Kuwait was never a colony, though it was a British protectorate from 1899-1961. The British exercised outsized influence and some colonialist accents seeped into Kuwait’s urban development. Kuwait City, in its modern phase, was established after the discovery of oil in the country in 1938, when Kuwaiti officials wanted the urban landscape to reflect the country’s new economic status. The British, along with local merchants and officials, strongly advocated for the demolition of Kuwait’s Old Town in favor of a new Kuwait City.
The native architectural and urban identity of Kuwait’s Old Town was shaped by then-dominant cultural, economic, and environmental conditions. This legacy landscape was then completely repurposed, and a new spatial reality was created, permanently altering the way of life of the Kuwaiti community. The spaces that once served as residential neighborhoods, communal gathering spots, vibrant marketplaces, and political diwaniyas turned into construction sites and were repurposed to fit the new narrative: the modern Arab city.
This globalization and disruption of the spatial heterogeneousness of the Old Town catapulted a small port town into a business metropolis irrespective of its previously diverse and rich cultural identity, all in the name of the Western concept of modernization and progress.
The new city was built rapidly and densely to showcase itself as bold and independent, a version of the “Pearl of the Gulf” emerging, though it never did truly emerge in the eyes of some experts, such as Saba Shiber, an urban planner who worked at the Ministry of Public Works during the process. In reaction to what he viewed as flawed but damaging aspirations, he warned against rapid urban development, fearing it would end up sacrificing the charm of the Old Town and create urban anarchy in its place. He stated that, “Never in the history of mankind has a more costly, more anti-organic urban complex been created with such speed. We try to escape the blazing fires of engineering and architecture, but they are so many and so possessed with momentum, they keep rearing their ugly heads everywhere.” By June 1960, Shiber felt things had gotten so bad that, in his view, “certain urban suicide was at least incipient in the old city.”
When examining Kuwait City now, there is a disconnect between its history and the current spatial reality. There is little to no cultural or historical significance associated with the city’s urban spaces and buildings, having been designed for the most part by foreign architects and urban planners who had little understanding of the local sociocultural context. While this may not be an issue in terms of functionality, it is an issue in terms of identity – urban morphology, the study of urban form, has identified a complicated but powerful relationship between cultural identity and the built environment. For these experts, a city that is designed by those who view it from the outside in, experiencing it while being detached from it, will end up privileging mono-functional urban spaces that are devoid of the true spirit of a city: its people. Asseel Al-Ragam, an associate professor at the College of Architecture at Kuwait University, explained that this disconnect was because, to these foreign designers, Kuwait City was a testing grounds, an experiment in architecture and urban planning, and an opportunity to create a new urban experience.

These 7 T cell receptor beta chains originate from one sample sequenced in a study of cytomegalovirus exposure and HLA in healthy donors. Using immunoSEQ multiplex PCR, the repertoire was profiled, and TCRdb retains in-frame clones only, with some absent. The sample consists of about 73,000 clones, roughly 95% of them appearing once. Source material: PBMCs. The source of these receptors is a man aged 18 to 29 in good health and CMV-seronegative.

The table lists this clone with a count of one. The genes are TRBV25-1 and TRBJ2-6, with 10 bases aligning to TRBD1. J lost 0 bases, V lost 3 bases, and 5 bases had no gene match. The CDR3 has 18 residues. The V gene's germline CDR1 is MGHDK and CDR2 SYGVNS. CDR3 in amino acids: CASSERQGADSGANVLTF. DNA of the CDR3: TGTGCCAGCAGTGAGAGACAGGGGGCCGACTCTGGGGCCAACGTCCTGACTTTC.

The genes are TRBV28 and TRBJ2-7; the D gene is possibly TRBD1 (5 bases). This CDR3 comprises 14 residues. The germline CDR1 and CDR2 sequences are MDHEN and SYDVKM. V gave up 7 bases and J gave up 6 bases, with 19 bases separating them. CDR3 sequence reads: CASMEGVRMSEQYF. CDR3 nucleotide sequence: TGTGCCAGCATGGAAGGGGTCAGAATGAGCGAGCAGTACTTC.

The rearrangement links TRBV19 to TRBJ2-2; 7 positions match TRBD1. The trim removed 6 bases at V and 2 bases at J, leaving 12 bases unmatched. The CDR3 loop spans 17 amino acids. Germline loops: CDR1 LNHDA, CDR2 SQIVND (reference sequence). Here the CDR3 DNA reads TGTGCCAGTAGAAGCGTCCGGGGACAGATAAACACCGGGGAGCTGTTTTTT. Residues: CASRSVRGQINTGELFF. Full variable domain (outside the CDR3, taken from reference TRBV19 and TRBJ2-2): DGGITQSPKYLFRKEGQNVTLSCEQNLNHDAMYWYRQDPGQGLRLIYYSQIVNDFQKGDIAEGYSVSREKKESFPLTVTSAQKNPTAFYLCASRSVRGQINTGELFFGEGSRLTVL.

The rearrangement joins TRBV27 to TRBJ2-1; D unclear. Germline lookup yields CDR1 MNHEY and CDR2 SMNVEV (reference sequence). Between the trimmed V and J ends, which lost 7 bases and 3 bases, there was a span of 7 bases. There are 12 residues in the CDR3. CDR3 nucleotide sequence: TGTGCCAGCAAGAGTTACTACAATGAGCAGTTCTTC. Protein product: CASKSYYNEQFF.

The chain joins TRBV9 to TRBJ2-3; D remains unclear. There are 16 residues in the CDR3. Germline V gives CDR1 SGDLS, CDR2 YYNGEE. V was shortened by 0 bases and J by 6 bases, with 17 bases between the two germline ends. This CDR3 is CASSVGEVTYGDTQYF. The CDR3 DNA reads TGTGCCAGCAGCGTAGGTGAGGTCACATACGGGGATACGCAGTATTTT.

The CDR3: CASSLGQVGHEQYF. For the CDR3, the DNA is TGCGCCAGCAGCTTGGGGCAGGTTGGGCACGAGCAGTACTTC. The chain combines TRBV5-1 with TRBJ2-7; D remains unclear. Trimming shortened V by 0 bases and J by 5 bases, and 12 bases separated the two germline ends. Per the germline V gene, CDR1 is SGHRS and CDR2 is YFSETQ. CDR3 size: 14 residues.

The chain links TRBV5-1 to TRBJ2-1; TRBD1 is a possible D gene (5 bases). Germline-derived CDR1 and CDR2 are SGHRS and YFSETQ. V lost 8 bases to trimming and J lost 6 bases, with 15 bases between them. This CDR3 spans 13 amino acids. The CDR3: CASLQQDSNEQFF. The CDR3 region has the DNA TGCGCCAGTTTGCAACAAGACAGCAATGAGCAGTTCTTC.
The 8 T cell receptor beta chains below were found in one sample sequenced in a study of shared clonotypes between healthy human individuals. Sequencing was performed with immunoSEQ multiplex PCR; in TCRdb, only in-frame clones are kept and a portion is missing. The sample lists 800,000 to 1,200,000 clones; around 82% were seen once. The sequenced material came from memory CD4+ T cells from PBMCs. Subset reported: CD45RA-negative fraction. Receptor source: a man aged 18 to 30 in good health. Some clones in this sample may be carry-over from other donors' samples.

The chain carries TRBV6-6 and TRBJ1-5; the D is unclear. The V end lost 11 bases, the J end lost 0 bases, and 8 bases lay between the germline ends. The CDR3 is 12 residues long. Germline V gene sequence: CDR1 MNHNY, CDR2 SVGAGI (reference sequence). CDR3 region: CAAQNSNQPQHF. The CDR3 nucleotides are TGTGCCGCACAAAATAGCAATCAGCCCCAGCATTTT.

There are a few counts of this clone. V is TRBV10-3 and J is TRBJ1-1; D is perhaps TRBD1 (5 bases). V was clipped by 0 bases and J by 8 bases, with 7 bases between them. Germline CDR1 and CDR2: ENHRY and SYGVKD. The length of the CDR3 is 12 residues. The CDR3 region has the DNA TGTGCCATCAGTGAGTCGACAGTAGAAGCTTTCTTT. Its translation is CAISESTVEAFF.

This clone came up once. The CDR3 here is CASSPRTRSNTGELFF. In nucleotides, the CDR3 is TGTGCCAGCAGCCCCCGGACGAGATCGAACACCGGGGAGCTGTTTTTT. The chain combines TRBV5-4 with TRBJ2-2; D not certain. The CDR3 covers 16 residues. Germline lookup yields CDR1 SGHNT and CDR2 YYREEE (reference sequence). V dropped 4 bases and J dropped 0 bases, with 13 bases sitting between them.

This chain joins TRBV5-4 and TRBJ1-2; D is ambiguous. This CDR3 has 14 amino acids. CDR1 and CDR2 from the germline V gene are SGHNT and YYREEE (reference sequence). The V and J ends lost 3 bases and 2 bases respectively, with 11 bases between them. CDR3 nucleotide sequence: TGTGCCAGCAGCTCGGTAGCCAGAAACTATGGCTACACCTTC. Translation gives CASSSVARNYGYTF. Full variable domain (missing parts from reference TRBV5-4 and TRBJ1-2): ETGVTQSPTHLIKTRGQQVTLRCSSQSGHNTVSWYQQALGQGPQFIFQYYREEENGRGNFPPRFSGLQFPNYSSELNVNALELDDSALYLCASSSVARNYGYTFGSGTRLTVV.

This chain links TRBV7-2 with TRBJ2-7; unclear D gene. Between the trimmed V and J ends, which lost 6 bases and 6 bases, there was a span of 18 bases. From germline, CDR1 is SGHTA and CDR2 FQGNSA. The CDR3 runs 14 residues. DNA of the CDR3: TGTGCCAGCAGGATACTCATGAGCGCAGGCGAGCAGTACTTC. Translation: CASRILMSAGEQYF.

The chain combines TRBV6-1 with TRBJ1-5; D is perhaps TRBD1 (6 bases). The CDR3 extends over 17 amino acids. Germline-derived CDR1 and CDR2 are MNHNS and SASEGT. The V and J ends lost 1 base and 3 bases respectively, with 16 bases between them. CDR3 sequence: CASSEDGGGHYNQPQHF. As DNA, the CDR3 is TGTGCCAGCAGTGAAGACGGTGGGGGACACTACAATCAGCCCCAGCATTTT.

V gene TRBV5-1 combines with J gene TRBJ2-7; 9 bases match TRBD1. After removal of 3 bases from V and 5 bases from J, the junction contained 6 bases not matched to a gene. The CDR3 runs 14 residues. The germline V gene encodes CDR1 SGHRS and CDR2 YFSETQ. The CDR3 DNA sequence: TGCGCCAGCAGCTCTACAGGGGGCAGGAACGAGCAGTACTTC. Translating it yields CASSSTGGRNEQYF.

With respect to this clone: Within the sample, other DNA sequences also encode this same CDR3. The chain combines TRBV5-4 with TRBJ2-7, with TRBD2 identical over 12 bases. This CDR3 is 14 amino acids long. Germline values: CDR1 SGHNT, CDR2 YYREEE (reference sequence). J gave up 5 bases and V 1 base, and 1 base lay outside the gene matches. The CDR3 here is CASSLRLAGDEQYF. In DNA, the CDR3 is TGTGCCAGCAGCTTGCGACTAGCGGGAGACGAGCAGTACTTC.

The Sour Legacy of Urban Planning
Kuwaitis who were born in the 1990s or early 2000s have no collective memories associated with Kuwait City’s commercial buildings. Many have little sentimental attachment to the city. Young Kuwaitis who live in outlying areas tend not to visit it often due to a lack of accessible and efficient public transportation. There is also little incentive to visit the city, because there are limited tourist attractions and leisure activities. The activities that are available are not equally accessible and affordable for all members of society.
Previous generations of Kuwaitis share some fond memories of popular recreational destinations of the 1980s and ‘90s, such as the shopping center Al-Muthanna Complex. Many of these buildings have become obsolete or abandoned, like Al-Muthanna Complex, and some demolished like Al-Sawaber Complex. Regardless of the hold such memories exert, it is unsustainable to rely on nostalgia alone to provide purpose and meaning to architecture and urban space.
Regarding deficiencies, the city lacks spaces that offer scenic views, provoke a deep sense of community, or connect people to their heritage and each other. Instead, a common sight in Kuwait City is empty land plots – some have been repurposed as parking lots and others have become unsightly pits for waste and debris. Another element the city lacks is green spaces and vegetation; this affects both the aesthetic appeal of the city and its sustainability. The city’s barren brown landscape and impermeable infrastructure make it inhospitable and very vulnerable to the impacts of climate change.
There are some exceptions, such Souq Al-Mubarakiya, one of the oldest souqs in Kuwait, which was left undisturbed by development plans. Also, a project that sparks hope is Al-Shaheed Park, which was built in 2015. It is the largest urban park in Kuwait, and it provides a green space for people to exercise, connect with nature, and learn about historical events. It serves as a good example of an urban space that aims to honor the past (the park name is an ode to the martyrs of Kuwait) and provide a biodiverse and walkable space for new generations. Another positive phenomenon is the refurbishment of spaces in Kuwait City by small businesses, such as cafes, restaurants, and co-working spaces, owned by young Kuwaitis. This improves urban vibrancy and social connectivity and gives the local population a chance to reclaim the city.